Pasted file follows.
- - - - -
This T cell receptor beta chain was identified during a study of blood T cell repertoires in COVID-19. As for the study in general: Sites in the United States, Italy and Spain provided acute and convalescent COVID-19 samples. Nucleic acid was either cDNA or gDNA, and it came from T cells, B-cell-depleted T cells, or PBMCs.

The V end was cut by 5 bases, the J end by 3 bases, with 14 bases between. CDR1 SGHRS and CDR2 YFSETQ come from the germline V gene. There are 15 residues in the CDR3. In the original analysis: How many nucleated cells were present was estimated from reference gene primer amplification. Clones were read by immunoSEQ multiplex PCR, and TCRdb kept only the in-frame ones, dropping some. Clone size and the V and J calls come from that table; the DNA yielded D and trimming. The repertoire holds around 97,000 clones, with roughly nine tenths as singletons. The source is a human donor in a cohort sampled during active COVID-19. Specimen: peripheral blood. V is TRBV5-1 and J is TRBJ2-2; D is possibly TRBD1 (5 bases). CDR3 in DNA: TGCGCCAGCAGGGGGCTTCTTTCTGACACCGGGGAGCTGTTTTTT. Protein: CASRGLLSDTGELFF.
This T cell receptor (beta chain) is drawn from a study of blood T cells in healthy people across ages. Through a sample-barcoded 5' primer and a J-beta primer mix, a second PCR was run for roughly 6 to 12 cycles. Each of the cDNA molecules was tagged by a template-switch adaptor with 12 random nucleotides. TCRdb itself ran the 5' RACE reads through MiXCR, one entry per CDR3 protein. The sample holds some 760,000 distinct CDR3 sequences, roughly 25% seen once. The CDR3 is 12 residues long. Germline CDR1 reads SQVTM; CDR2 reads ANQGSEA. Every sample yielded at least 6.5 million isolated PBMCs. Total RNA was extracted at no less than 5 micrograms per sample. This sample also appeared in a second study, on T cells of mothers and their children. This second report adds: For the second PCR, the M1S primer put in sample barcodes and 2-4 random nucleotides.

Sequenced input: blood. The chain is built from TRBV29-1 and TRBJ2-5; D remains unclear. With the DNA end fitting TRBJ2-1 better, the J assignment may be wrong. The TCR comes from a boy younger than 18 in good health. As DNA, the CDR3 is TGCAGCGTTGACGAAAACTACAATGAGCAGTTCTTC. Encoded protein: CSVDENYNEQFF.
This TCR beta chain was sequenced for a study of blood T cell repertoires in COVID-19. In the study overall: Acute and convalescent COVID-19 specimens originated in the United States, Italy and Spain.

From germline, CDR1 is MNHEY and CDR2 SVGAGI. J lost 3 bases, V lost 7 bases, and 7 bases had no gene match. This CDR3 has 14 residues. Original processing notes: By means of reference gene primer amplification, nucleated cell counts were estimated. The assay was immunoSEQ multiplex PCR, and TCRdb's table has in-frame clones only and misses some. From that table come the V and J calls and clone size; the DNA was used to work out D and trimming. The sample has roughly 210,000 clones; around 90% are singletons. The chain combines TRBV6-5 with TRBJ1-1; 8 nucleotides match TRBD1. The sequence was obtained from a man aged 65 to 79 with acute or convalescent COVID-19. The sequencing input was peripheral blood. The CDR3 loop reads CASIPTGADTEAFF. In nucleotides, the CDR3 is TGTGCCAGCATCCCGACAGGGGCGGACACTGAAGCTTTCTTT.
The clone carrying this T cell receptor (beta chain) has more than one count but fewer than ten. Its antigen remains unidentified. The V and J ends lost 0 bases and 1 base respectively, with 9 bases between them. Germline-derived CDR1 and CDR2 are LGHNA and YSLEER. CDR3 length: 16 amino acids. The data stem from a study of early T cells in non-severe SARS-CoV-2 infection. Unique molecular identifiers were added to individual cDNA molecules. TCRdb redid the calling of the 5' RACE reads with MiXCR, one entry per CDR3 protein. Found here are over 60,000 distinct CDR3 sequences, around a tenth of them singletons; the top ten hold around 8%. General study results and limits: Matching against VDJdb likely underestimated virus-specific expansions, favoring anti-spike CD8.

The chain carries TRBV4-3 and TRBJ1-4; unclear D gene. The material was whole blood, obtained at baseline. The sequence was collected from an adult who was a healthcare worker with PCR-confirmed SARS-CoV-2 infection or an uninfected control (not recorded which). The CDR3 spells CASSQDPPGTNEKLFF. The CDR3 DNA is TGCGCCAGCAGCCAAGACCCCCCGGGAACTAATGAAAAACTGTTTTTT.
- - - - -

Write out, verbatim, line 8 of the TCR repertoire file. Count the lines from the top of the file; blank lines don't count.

The chain carries TRBV4-3 and TRBJ1-4; unclear D gene. The material was whole blood, obtained at baseline. The sequence was collected from an adult who was a healthcare worker with PCR-confirmed SARS-CoV-2 infection or an uninfected control (not recorded which). The CDR3 spells CASSQDPPGTNEKLFF. The CDR3 DNA is TGCGCCAGCAGCCAAGACCCCCCGGGAACTAATGAAAAACTGTTTTTT.